Many websites, forums and databases suggest that BRM’s last race was in 1977. That their last car was the BRM P207, and that the team abandoned racing. This info is false. At the end of 1978 the construction started on the unraced BRM P230, the car had many similarities with the successful Lotus 79. It was intended to use the BRM P230 in the Aurora series. Unfortunately, the car would not appear during a Grand Prix. However, Neil Betteridge tested with the car.
Actually, the intro is not correct. The Stanley-BRM P207B spec was contested in the Aurora AFX British F1 Championship of 1978. Behind the wheel was Teddy Pilette who did a reasonable job. The car attended twice a Grand Prix. During round two at Brands Hatch March 27, 1978 he finished fifth. His last race, round eight at Oulton Park June 24, 1978 he managed to finish fourth and set the fastest lap. This would be the last Stanley-BRM appearing on the track.
In late ’78 Stanley was given to go ahead for building the BRM P230. Aubrey Woods, Len Terry( he worked as designer for Lotus, BRM and Dan Gurney), and Cyril Maylem designed the BRM P230. The Chassis was built at Cyril’s CTG Factory in Ferndown, Hampshire. As quoted by Neil; “My father funded the building of the chassis, as BRM had no money build a new car”. The hope was to enter the BRM P230 in the 1979’s Aurora F1 Championship.
The first info that was published about the newest BRM came from a small article in Autosport’s edition of 18 January 1979. The article stated that a new, Lotus 79 copy like, ground-effect car was built under the banner of Stanley-BRM. BRM’s first wing-car was a fact. There were high hopes to bring BRM back in the auto sport.
When the chassis was finished at Cyril’s factory, it went back to Bourne for the final completion and setting up, before the BRM P230 would been shipped to Donington Park for a couple of Shake Down runs. The car painted in original British Green Racing colours with white stripes on the bodywork. The BRM P230’s monocoque was an aluminium frame. During the shakedown laps the BRM P230 was fitted with the fitted the BRM P202 V12, 2998 CC engine and was on Goodyear tyres.
Neil Bettridge did the shakedown laps in with the BRM P230 at Donington Park. However, Neil would only do a couple of rounds during the installation laps. After three of four rounds both the rear top rockers arms collapsed at the bottom of the Craner Curves, which brought the test to a halt, as Neil recalled. This was the only time that the BRM P230 would ran before the team, under Stanley, folded.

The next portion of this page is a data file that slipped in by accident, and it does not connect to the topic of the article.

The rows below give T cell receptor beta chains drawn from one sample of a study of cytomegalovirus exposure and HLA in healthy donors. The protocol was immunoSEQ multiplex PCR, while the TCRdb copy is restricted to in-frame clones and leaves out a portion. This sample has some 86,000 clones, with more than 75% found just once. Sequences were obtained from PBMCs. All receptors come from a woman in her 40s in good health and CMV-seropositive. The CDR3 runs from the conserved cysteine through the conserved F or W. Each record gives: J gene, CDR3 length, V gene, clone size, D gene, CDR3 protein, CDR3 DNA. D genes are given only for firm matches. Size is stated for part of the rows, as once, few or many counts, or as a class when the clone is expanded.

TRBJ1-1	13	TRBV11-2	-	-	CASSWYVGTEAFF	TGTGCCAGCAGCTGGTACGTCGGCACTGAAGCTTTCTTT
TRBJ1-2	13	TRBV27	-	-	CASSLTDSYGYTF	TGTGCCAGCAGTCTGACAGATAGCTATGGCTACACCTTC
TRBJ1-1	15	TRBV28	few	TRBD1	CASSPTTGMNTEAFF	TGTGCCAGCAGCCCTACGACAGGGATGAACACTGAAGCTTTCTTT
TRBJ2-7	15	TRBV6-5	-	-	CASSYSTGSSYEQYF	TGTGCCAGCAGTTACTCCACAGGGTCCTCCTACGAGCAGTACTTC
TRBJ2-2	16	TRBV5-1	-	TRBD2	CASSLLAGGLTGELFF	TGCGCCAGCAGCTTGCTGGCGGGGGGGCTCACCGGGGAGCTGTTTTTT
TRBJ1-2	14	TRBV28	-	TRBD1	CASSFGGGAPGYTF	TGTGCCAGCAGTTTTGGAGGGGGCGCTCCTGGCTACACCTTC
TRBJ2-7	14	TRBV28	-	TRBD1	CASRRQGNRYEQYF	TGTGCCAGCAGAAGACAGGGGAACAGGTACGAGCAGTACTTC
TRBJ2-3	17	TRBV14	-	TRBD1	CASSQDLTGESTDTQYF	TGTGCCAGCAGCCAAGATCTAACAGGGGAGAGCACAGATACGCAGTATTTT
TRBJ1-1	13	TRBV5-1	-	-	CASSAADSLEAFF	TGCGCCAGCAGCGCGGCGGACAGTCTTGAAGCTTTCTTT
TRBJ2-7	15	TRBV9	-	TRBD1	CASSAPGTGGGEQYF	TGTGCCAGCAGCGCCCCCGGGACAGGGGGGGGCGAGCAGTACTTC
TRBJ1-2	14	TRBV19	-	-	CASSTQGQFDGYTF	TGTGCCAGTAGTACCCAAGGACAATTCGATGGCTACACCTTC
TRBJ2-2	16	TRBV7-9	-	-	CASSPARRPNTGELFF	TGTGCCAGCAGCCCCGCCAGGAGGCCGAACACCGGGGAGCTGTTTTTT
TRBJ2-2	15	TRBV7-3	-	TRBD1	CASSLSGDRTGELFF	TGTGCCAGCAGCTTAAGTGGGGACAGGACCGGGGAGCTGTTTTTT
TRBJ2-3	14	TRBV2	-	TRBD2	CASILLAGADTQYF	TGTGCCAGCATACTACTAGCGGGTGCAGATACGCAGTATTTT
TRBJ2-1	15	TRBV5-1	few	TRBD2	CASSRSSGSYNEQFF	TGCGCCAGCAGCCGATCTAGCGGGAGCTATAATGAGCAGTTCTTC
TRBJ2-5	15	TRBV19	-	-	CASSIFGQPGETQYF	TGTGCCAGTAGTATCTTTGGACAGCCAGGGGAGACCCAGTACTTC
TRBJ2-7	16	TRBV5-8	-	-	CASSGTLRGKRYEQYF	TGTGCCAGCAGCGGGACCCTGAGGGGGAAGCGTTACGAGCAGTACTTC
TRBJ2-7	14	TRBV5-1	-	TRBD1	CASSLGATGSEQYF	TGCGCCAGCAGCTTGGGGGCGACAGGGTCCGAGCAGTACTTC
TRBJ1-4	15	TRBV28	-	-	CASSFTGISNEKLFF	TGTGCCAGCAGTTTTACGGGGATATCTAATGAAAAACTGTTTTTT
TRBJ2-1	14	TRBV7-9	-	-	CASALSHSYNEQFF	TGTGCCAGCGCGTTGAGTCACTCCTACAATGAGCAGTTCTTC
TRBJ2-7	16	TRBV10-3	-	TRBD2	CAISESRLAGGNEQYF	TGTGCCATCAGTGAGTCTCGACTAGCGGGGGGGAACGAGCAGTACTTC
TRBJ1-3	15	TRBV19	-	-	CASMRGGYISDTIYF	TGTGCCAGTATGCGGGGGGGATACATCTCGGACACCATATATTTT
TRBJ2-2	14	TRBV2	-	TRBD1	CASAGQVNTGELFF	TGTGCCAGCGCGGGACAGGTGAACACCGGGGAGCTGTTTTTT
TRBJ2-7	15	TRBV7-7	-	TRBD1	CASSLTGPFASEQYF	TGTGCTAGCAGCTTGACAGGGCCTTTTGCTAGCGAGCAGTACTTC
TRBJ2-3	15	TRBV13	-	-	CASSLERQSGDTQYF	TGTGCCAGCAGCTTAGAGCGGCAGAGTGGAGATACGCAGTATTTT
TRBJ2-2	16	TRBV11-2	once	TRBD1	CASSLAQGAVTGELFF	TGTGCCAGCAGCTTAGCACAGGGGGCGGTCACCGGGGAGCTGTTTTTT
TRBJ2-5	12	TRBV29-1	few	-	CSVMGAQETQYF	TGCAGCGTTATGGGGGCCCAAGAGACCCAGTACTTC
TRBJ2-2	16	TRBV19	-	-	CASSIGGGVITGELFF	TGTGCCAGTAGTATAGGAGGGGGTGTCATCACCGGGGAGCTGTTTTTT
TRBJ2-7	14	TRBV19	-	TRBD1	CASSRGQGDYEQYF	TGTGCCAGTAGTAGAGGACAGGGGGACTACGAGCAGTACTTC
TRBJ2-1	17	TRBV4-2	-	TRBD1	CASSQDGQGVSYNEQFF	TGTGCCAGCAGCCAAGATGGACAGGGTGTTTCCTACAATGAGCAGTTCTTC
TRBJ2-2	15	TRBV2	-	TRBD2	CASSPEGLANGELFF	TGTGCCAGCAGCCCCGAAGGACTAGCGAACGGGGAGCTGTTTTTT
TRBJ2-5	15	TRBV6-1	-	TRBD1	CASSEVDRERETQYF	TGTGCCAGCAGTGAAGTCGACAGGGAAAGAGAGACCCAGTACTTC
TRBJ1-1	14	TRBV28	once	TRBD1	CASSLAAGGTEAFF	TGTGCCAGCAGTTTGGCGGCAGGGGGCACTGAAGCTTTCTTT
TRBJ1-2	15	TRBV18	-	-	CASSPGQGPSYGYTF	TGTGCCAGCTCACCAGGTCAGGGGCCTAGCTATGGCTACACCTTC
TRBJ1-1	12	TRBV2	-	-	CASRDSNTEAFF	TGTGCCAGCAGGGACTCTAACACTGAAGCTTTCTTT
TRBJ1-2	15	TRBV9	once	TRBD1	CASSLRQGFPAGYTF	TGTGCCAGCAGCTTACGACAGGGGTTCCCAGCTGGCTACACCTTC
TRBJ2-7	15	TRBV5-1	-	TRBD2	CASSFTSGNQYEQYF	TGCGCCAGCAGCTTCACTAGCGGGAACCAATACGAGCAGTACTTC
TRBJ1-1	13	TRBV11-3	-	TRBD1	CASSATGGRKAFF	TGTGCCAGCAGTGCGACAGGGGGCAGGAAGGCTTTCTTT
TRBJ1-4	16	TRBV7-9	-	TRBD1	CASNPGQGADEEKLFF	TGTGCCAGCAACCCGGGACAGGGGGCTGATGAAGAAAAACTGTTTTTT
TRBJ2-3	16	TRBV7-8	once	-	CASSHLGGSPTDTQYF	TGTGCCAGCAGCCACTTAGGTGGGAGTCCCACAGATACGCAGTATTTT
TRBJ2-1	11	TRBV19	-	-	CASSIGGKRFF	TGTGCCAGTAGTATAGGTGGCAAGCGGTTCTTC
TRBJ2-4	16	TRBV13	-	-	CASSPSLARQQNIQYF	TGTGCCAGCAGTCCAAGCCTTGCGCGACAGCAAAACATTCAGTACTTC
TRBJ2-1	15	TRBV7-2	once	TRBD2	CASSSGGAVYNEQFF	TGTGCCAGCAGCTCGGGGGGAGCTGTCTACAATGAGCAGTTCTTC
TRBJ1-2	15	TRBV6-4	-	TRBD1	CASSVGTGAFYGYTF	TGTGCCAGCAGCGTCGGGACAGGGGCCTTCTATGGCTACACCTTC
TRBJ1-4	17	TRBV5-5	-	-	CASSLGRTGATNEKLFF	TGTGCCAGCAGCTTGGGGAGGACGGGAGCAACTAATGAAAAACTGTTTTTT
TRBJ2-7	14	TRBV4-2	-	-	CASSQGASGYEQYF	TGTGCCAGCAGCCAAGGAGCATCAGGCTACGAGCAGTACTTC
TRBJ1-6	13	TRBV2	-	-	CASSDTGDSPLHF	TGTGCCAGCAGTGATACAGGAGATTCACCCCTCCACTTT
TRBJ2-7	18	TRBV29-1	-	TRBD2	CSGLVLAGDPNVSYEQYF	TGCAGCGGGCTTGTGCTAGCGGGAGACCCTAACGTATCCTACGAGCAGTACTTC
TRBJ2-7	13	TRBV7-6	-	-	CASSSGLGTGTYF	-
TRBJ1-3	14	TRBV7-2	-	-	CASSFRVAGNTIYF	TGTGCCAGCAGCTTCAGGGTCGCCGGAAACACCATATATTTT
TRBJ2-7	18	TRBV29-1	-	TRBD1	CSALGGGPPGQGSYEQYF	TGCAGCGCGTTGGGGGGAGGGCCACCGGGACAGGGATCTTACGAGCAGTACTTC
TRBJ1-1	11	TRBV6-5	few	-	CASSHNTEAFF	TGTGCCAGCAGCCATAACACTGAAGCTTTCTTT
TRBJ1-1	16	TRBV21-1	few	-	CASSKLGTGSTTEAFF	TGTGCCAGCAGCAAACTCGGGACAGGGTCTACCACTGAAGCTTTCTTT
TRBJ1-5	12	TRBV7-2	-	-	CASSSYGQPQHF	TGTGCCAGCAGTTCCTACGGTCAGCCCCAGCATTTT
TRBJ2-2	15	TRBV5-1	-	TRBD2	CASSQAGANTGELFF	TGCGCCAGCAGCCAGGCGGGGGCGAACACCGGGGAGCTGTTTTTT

After the shakedown laps at Donington BRM folded and Neil’s father brought the BRM P230 back to their own workshop in Melksham. As they still owed money for the build of the chassis. The gearbox and the engine were removed from the car and back to Bourne, as these were owned by BRM. Around the same time, John Jordan bought the assets of the BRM team. John formed Jordan-BRM (no not related to Eddie Jordan as far as I know).
Bettridge ended up in a court case with Stanley. As Stanley wanted the ownership of the BRM P230 chassis. After a few meetings both Bettridge and Stanley came to an agreement. The chassis would return to Bourne. A few weeks later Bettridge had a meeting with John-Jordan, the new owner of BRM, about acquiring the BRM P207 chassis’ as well for the engines and the gearboxes and the BRM P230 chassis. With the intention to carry on the project. Sadly, Neil’s father couldn’t acquire the BRM P230 chassis, unable to acquire he decided to stop any interest or input in the project. John Jordan carried on buying the other cars and did a few races with the old BRM P207 cars.
The only question left is the whereabouts of the BRM P230? Well this is an interesting question. I could call the BRM P230 an inglorious bastard. After Stanley-BRM folded and after John Jordan did not use the P230. The car was bought by the Hepworths who turned the car into an Can-Am car. The Hepworth GB1 was shipped to the States for intensive testing. Eventually the car would run under the Garvin Brown Racing banner in the final two event of 1980. At Laguna Seca and Riverside by Danny O Sullivan.
However, the Hepworth GB1 never raced. Danny O Sullivan put the car into the wall during testing work. The team withdraw and the Hepworths brought the car, a couple of years later, back to the United Kingdom. The car would stay in their workshop for years until recently they decided to rebuild the car. The GB1 was shown and run at the Goodwood Festival in 2017.
It’s an sad ending for once a competitive team. Could the BRM P230 save the team? I think there was a chance for the team to make their comeback into motor racing. Sadly, under the banner of Stanley-BRM the team had no money at all. Though I will join Neil Bettridge in his quote about the, in my eyes, absolute beauty of the P230.
“It was a lovely looking car, very well made and we believed it as full of promise. It was a shame it never got to be driven in anger, it was a great shame to witness the end of a great marque”.